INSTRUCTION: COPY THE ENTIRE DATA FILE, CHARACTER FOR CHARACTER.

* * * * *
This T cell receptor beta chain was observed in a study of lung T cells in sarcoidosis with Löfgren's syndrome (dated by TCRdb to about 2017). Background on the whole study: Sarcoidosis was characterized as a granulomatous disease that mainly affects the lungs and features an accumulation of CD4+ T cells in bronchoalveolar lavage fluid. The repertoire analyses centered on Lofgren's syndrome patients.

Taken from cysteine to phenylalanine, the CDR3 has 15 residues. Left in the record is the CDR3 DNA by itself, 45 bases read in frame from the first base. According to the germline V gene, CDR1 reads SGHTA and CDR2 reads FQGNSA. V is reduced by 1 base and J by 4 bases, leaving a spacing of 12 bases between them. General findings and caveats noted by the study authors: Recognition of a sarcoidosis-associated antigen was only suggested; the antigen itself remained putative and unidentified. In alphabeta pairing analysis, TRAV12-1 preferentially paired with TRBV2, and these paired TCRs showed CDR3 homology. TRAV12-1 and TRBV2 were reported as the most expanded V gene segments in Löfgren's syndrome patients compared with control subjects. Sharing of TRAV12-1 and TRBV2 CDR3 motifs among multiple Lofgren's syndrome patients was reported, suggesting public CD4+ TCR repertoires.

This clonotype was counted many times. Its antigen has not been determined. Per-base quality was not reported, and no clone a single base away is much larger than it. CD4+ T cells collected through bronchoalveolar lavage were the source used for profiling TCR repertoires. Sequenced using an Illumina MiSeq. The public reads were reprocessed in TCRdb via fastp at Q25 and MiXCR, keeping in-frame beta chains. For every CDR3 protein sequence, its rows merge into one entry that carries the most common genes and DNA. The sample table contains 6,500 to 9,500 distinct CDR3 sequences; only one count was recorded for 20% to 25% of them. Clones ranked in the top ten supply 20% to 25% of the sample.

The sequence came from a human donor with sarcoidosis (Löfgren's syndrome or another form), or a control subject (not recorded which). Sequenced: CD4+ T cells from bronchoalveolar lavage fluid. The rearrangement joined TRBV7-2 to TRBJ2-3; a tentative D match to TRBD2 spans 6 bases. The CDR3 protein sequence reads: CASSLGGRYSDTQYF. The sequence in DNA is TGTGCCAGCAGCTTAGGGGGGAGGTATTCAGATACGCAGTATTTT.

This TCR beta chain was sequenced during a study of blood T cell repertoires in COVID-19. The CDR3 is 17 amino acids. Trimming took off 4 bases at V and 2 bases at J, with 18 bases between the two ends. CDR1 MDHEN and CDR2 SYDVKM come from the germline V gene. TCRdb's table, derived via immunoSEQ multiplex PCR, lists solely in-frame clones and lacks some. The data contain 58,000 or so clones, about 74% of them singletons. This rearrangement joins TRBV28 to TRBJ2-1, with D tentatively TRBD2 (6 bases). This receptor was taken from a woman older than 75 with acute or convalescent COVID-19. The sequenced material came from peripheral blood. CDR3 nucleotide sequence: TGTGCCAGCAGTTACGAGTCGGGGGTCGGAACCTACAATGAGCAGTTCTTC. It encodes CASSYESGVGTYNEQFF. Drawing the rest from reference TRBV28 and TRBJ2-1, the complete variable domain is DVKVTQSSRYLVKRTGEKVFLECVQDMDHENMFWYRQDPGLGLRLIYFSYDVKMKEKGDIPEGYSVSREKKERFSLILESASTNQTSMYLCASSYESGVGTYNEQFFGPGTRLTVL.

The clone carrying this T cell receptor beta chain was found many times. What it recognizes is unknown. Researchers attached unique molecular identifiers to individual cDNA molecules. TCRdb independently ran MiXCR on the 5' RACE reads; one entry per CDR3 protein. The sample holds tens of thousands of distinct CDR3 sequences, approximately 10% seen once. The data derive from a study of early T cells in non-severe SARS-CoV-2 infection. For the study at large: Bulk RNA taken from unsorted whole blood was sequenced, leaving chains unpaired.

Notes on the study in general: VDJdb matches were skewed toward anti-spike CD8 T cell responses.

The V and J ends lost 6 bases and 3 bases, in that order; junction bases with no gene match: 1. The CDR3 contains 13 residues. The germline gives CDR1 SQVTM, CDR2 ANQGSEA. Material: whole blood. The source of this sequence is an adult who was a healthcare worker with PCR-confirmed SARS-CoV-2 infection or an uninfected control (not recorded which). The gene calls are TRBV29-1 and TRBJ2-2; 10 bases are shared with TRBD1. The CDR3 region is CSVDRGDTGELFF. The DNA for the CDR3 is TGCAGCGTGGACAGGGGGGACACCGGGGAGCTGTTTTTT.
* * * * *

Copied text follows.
This T cell receptor beta chain was observed in a study of lung T cells in sarcoidosis with Löfgren's syndrome (dated by TCRdb to about 2017). Background on the whole study: Sarcoidosis was characterized as a granulomatous disease that mainly affects the lungs and features an accumulation of CD4+ T cells in bronchoalveolar lavage fluid. The repertoire analyses centered on Lofgren's syndrome patients.

Taken from cysteine to phenylalanine, the CDR3 has 15 residues. Left in the record is the CDR3 DNA by itself, 45 bases read in frame from the first base. According to the germline V gene, CDR1 reads SGHTA and CDR2 reads FQGNSA. V is reduced by 1 base and J by 4 bases, leaving a spacing of 12 bases between them. General findings and caveats noted by the study authors: Recognition of a sarcoidosis-associated antigen was only suggested; the antigen itself remained putative and unidentified. In alphabeta pairing analysis, TRAV12-1 preferentially paired with TRBV2, and these paired TCRs showed CDR3 homology. TRAV12-1 and TRBV2 were reported as the most expanded V gene segments in Löfgren's syndrome patients compared with control subjects. Sharing of TRAV12-1 and TRBV2 CDR3 motifs among multiple Lofgren's syndrome patients was reported, suggesting public CD4+ TCR repertoires.

This clonotype was counted many times. Its antigen has not been determined. Per-base quality was not reported, and no clone a single base away is much larger than it. CD4+ T cells collected through bronchoalveolar lavage were the source used for profiling TCR repertoires. Sequenced using an Illumina MiSeq. The public reads were reprocessed in TCRdb via fastp at Q25 and MiXCR, keeping in-frame beta chains. For every CDR3 protein sequence, its rows merge into one entry that carries the most common genes and DNA. The sample table contains 6,500 to 9,500 distinct CDR3 sequences; only one count was recorded for 20% to 25% of them. Clones ranked in the top ten supply 20% to 25% of the sample.

The sequence came from a human donor with sarcoidosis (Löfgren's syndrome or another form), or a control subject (not recorded which). Sequenced: CD4+ T cells from bronchoalveolar lavage fluid. The rearrangement joined TRBV7-2 to TRBJ2-3; a tentative D match to TRBD2 spans 6 bases. The CDR3 protein sequence reads: CASSLGGRYSDTQYF. The sequence in DNA is TGTGCCAGCAGCTTAGGGGGGAGGTATTCAGATACGCAGTATTTT.

This TCR beta chain was sequenced during a study of blood T cell repertoires in COVID-19. The CDR3 is 17 amino acids. Trimming took off 4 bases at V and 2 bases at J, with 18 bases between the two ends. CDR1 MDHEN and CDR2 SYDVKM come from the germline V gene. TCRdb's table, derived via immunoSEQ multiplex PCR, lists solely in-frame clones and lacks some. The data contain 58,000 or so clones, about 74% of them singletons. This rearrangement joins TRBV28 to TRBJ2-1, with D tentatively TRBD2 (6 bases). This receptor was taken from a woman older than 75 with acute or convalescent COVID-19. The sequenced material came from peripheral blood. CDR3 nucleotide sequence: TGTGCCAGCAGTTACGAGTCGGGGGTCGGAACCTACAATGAGCAGTTCTTC. It encodes CASSYESGVGTYNEQFF. Drawing the rest from reference TRBV28 and TRBJ2-1, the complete variable domain is DVKVTQSSRYLVKRTGEKVFLECVQDMDHENMFWYRQDPGLGLRLIYFSYDVKMKEKGDIPEGYSVSREKKERFSLILESASTNQTSMYLCASSYESGVGTYNEQFFGPGTRLTVL.

The clone carrying this T cell receptor beta chain was found many times. What it recognizes is unknown. Researchers attached unique molecular identifiers to individual cDNA molecules. TCRdb independently ran MiXCR on the 5' RACE reads; one entry per CDR3 protein. The sample holds tens of thousands of distinct CDR3 sequences, approximately 10% seen once. The data derive from a study of early T cells in non-severe SARS-CoV-2 infection. For the study at large: Bulk RNA taken from unsorted whole blood was sequenced, leaving chains unpaired.

Notes on the study in general: VDJdb matches were skewed toward anti-spike CD8 T cell responses.

The V and J ends lost 6 bases and 3 bases, in that order; junction bases with no gene match: 1. The CDR3 contains 13 residues. The germline gives CDR1 SQVTM, CDR2 ANQGSEA. Material: whole blood. The source of this sequence is an adult who was a healthcare worker with PCR-confirmed SARS-CoV-2 infection or an uninfected control (not recorded which). The gene calls are TRBV29-1 and TRBJ2-2; 10 bases are shared with TRBD1. The CDR3 region is CSVDRGDTGELFF. The DNA for the CDR3 is TGCAGCGTGGACAGGGGGGACACCGGGGAGCTGTTTTTT.